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Simplified instructions for Squeezebox Radio Wi-Fi fix (wlanpoke)

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    #16
    Originally posted by mrw View Post
    Not so much limited interest, from my point of view, but rather awaiting results of research. Following which, figuring how best to introduce the logic implemented by wlanpoke into the firmware, if that is appropriate.

    However, as I don't experience the issue, it would be rather difficult to validate the result...
    I understand not making wlanpoke part of the firmware given that the interference problem is not universal, and wanting to do more testing.

    What validation of the results is needed to conclude the fix should be added to the community firmware? The other idea I mentioned previously is to create something (applet?) through the plug-in interface that would install the wlanpoke fix. However, I have not gotten a response on the feasibility. I would reach out to POMdev to create an easier implementation path, but I do not have the necessary skills and knowledge.

    Thanks for the response!

    Paul

    Comment


      #17
      Originally posted by P Nelson View Post
      Not sure why WinSCP does not want to work with the stock firmware vs the community firmware, assuming SSH might be an issue.
      Ah ha ! Possible light bulb moment: the stock firmware SSH requires the use of older, now outdated, key exchange and cipher algorithms. I guess that a modern WinSCP might not enable these by default. Certainly modern OpenSSH doesn't.

      I don't know how one persuades WinSCP to use the older algorithms, but someone will. In openSSH I would be saying something like:

      KexAlgorithms +diffie-hellman-group1-sha1
      Ciphers +aes128-cbc,3des-cbc,aes256-cbc

      Comment


        #18
        Originally posted by mrw View Post
        Ah ha ! Possible light bulb moment: the stock firmware SSH requires the use of older, now outdated, key exchange and cipher algorithms. I guess that a modern WinSCP might not enable these by default. Certainly modern OpenSSH doesn't.

        I don't know how one persuades WinSCP to use the older algorithms, but someone will. In openSSH I would be saying something like:

        KexAlgorithms +diffie-hellman-group1-sha1
        Ciphers +aes128-cbc,3des-cbc,aes256-cbc

        User error on my part. The instructions said, "Under Session, for the file protocol, choose SCP." I was using SFTP which worked on the radio with the community firmware, but not on the radio with the default firmware. Using SCP was the solution.

        Paul

        Comment


          #19
          @rojikewl

          Thanks for the clear instructions and for taking the time to do this write up. I've just tried this on one radio that I know for sure has a wifi issue. So far so good. We'll see how many days I can go without experiencing disconnects. I've be using a Vonnets wifi adapter that did the trick but it takes up more room on the countertop and those runway it lights has are very annoying. It will be nice to have the radio's wifi working again.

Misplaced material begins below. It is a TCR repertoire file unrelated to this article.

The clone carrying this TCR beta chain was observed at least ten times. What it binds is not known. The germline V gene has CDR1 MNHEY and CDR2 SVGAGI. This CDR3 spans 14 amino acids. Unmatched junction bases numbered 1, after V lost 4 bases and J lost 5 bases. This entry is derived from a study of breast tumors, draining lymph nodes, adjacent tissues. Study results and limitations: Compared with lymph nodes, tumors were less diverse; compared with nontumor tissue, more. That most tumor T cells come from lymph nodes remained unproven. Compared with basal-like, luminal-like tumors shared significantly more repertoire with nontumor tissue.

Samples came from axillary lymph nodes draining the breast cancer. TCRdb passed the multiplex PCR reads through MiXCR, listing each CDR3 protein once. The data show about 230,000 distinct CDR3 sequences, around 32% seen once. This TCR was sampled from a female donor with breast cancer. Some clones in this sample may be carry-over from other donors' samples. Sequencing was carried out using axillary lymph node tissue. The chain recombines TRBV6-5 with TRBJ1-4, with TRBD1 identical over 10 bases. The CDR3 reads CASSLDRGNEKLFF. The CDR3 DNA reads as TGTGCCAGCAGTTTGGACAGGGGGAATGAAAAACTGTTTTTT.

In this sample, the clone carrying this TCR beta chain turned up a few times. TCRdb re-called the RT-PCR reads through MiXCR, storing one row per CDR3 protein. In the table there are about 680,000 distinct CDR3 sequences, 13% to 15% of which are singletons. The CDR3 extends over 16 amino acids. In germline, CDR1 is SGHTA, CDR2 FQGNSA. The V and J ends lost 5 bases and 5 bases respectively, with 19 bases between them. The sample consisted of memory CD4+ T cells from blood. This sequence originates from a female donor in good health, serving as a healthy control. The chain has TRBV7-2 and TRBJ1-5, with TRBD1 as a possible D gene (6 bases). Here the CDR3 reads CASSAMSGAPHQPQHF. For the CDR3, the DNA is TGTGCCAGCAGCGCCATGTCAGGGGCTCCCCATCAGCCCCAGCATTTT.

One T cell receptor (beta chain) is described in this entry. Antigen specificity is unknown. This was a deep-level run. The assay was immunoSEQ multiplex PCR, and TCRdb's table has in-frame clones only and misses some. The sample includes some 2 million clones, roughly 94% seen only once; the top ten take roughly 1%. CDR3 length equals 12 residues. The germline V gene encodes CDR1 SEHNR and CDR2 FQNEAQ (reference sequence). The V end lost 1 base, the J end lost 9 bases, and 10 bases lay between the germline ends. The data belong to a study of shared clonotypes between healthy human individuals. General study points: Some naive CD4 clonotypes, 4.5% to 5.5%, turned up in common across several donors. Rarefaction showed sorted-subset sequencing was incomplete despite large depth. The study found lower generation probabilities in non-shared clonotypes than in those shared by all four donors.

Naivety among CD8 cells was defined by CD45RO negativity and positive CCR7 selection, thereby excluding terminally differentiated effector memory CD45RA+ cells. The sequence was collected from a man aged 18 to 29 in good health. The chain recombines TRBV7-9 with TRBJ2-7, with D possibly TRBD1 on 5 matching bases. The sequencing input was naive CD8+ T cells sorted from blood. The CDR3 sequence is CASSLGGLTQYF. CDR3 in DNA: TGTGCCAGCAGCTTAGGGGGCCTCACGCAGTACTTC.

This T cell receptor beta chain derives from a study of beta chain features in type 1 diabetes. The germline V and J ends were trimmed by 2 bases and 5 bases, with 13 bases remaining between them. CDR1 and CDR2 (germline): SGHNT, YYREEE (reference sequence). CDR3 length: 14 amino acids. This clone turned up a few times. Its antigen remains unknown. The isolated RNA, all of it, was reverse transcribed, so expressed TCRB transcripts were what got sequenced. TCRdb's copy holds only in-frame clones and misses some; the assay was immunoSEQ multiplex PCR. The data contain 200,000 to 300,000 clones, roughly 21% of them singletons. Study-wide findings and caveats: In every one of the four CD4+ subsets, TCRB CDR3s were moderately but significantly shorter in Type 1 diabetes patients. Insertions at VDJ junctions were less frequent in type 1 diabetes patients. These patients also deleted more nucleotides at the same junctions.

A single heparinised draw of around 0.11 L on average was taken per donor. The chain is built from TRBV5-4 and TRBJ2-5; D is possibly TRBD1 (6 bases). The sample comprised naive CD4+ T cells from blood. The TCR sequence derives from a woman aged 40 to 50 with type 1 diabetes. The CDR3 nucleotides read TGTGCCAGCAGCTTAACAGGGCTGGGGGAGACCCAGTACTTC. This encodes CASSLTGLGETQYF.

Comment


            #20
            UE Radio?

            Hi all
            I just installed this on one of my SB radio's. Seems to be working fine! Thanks a lot!!

            Might this also be working on the UE (Ultimate Ears) Version of the Radio?

            Regards
            Ronny

            Comment


              #21
              Originally posted by rcolotto View Post
              Hi all
              I just installed this on one of my SB radio's. Seems to be working fine! Thanks a lot!!

              Might this also be working on the UE (Ultimate Ears) Version of the Radio?

              Regards
              Ronny
              If you mean a radio branded with the UE logo that has been converted to the SB Radio software, then I can confirm wlanpoke will work. If you mean a UE radio running UE software, then I cannot confirm wlanpoke works. Perhaps POMDev can provide information.

              Comment


                #22
                Originally posted by P Nelson View Post
                If you mean a radio branded with the UE logo that has been converted to the SB Radio software, then I can confirm wlanpoke will work. If you mean a UE radio running UE software, then I cannot confirm wlanpoke works. Perhaps POMDev can provide information.
                I meant the Radio with the UE Software.

                Comment


                  #23
                  Originally posted by rcolotto View Post
                  Hi all
                  I just installed this on one of my SB radio's. Seems to be working fine! Thanks a lot!!

                  Might this also be working on the UE (Ultimate Ears) Version of the Radio?

                  Regards
                  Ronny
                  I installed this on a UE branded radio. I first converted it to use the Squeezebox software. Then I went ahead and installed wlanpoke. It's been running fine for over 24 hours. There have been zero wifi dropouts.

                  Comment


                    #24
                    Thank you!!!

                    I just want to send a big thanks to the community members that came up with this solution for the wifi problems and also took the time to write down the detailed installation instructions for dummies!
                    I had given up hope for my SB Radio and retired it completely when I discovered this fix in the forum. Now my SB Radio works perfectly again!